Berkshire Botanical Garden art shows more than pretty nature

Paintings of flowers and pretty trees? Ceramics in the shape of tree stumps? Pops of color, saturated skies, intricate patterns drawn straight from nature?

That’s the guts and glamor of ‘Shimmer’, a new seasonal exhibit at the Berkshire Botanical Garden which debuted a month before the grounds were fully open to the public. There’s a rich range of art here, some of it just plain appealing, sure, but some of it relevant and timely. Timely for the season – it’s April, after all – and relevant to the area’s art scene with some well-known names included.

As in any show by 38 artists, it is the exceptional that draws you in. Perhaps start with a set of four small paintings by Kathy Osborn, mounted on a quirky and ironically perfect wooden plank gallery wall. Osborn captured small moments of the thin air of normal life and painted them with a demanding tenderness. Somehow they transcend their simplicity by exploring it in a discovery of ultimate and eluded meaning.

These may not seem directly related to spring bloom, but that’s the strength of the exhibit as a whole. As the show’s statement suggests: “A twinkle can be a light in the dark, but can also, at times, be difficult to detect.” And so it’s an open show with the almost undetectable as its goal, discovery.

That said, it is inevitable that flowers and plants will dominate, given the location and the winter thaw. And some of the works in this vein – mostly paintings – are vivid and imposing, and exhilaratingly sophisticated. A look at a set of three studies of trees and their interlocking branches by Laini Nemett leads to closer examination, subtle observation and nuance. Alone, they strike and, in groups, they compose with intelligence.

JoAnn Carson’s paintings are fully realized and deeply felt, using botanical forms and colors in an intricate and visually safe way, creating still life from the tangle of a garden. Anthropomorphic forms add life to what is surely already overflowing.

More creative works like Jennifer Hunnold’s “You, Again, But Different” digital drawing show good visual sense with an undertone of folk art mystery, a series of repeating tree-like shapes stacking up in a forest . Eric Wolf’s thick ink drawing resembles a mid-century print of waves and distant mountains, stripped of the elements. And thoroughly abstract works like Katia Santibanez’s “Floating in My Mind” and Audrey Stone’s “Through Line” find what seems to be nature’s inner energy, and perhaps cruelest month, at its best. paramount.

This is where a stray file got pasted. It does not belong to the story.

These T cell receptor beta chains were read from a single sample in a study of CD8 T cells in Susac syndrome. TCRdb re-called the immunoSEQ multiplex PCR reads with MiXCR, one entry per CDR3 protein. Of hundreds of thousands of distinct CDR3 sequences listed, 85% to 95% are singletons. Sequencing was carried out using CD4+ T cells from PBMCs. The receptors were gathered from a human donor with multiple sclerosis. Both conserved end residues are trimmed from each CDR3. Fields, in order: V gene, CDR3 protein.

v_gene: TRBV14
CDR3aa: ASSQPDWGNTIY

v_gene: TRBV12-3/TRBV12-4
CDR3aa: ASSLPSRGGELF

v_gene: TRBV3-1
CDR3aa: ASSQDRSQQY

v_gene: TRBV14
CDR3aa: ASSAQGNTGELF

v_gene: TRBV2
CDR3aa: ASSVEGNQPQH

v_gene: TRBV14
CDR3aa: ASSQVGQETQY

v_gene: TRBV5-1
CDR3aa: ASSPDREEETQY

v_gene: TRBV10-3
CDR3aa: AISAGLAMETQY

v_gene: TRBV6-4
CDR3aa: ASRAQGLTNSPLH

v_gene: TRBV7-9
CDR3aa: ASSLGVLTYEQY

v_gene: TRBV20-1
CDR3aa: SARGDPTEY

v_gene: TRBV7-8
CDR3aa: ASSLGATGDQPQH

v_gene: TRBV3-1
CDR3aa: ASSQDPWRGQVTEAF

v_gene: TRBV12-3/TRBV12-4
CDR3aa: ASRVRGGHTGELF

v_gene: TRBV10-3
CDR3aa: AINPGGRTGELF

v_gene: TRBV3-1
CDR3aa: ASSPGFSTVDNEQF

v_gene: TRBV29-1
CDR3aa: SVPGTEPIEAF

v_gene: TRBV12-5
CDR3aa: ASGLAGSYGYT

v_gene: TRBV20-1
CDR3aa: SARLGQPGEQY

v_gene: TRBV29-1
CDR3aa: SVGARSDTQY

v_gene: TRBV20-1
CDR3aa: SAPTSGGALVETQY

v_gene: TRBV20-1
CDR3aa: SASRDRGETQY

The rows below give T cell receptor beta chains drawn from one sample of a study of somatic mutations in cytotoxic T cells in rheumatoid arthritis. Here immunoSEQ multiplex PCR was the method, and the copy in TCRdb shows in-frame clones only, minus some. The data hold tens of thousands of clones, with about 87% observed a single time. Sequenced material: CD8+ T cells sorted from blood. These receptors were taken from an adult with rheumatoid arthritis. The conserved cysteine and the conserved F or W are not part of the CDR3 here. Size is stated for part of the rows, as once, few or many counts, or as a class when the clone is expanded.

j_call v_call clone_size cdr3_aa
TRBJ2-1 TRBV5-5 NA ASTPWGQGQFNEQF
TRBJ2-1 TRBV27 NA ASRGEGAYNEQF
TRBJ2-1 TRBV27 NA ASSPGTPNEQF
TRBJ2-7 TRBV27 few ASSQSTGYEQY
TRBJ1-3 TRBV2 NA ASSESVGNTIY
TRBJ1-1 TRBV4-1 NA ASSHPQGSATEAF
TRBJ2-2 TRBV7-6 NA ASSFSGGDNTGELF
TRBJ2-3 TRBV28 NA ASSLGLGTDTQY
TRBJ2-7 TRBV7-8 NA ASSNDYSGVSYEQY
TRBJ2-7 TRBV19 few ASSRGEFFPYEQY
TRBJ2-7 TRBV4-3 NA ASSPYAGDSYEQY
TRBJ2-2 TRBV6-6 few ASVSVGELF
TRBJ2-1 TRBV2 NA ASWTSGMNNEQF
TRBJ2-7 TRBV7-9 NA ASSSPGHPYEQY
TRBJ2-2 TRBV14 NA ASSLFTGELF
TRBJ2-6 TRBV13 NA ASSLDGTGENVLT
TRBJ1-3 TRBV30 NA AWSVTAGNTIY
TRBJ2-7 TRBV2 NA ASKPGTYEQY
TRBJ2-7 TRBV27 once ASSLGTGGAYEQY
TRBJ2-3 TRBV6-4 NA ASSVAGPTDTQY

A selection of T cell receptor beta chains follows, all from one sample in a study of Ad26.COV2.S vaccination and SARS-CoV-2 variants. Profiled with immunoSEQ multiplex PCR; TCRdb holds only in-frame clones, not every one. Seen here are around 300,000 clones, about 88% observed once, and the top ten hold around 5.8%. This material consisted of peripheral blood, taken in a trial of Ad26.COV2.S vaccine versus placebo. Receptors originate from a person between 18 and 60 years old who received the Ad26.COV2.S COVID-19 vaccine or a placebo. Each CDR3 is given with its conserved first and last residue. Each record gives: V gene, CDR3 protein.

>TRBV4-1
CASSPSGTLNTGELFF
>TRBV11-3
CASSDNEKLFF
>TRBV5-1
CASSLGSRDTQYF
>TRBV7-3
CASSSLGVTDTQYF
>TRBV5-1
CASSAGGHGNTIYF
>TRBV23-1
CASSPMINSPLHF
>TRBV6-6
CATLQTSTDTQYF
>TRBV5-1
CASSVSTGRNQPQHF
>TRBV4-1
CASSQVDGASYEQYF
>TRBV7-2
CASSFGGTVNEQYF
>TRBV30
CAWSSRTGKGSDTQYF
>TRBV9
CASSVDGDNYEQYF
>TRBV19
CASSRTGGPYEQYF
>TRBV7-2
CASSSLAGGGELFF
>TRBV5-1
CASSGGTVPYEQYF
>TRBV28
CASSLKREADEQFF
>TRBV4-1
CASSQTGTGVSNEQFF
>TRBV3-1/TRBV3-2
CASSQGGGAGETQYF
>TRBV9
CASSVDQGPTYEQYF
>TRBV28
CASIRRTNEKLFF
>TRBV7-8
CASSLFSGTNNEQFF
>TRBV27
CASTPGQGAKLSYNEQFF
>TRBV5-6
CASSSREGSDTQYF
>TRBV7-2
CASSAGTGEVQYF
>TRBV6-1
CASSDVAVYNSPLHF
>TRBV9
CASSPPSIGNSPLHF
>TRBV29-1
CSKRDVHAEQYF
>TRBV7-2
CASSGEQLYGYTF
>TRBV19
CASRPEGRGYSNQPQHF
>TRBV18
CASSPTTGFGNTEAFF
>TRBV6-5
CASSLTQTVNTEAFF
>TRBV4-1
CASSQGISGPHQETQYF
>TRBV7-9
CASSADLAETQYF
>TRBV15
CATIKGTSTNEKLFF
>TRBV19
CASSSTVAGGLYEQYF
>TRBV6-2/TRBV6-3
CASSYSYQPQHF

“Shimmer” has a reach, that’s for sure. At one extreme, take Kay Rosen’s “I’m Green,” a simple white square with lime-green capital letters saying “LI’ME GREEN.” On the other, a pair of subtle, dry, finely observed black and white photographs of sparse urban settings by Lisa Kernan remind us of the beauty of contemplation. Somewhere else are Ricky de Luna Parc’s comical tree stumps, ceramic sculptures with faces, many of which are called “Tree Sprites”, each bright and fun and weird.

But plants, floral studies, organically shaped compositions and a few landscapes form the vernal core of the show. It’s lively and captivating. Many of these works demonstrate how well the act of making art – and the oil, graphite, acrylic, gouache and watercolor used – harmonize perfectly with colors, surfaces and any the rich substance of the living world.

I must admit that I left this show rather happy. Maybe the world hadn’t completely fallen apart, and here’s inspired and pretty proof of that.


Where: 5 West Stockbridge Road, Stockbridge, Massachusetts

When: until May 1

Opening hours: Tuesday to Sunday from 11 a.m. to 3 p.m.

Admission fee

Info: 413-298-3926 or https://www.berkshire

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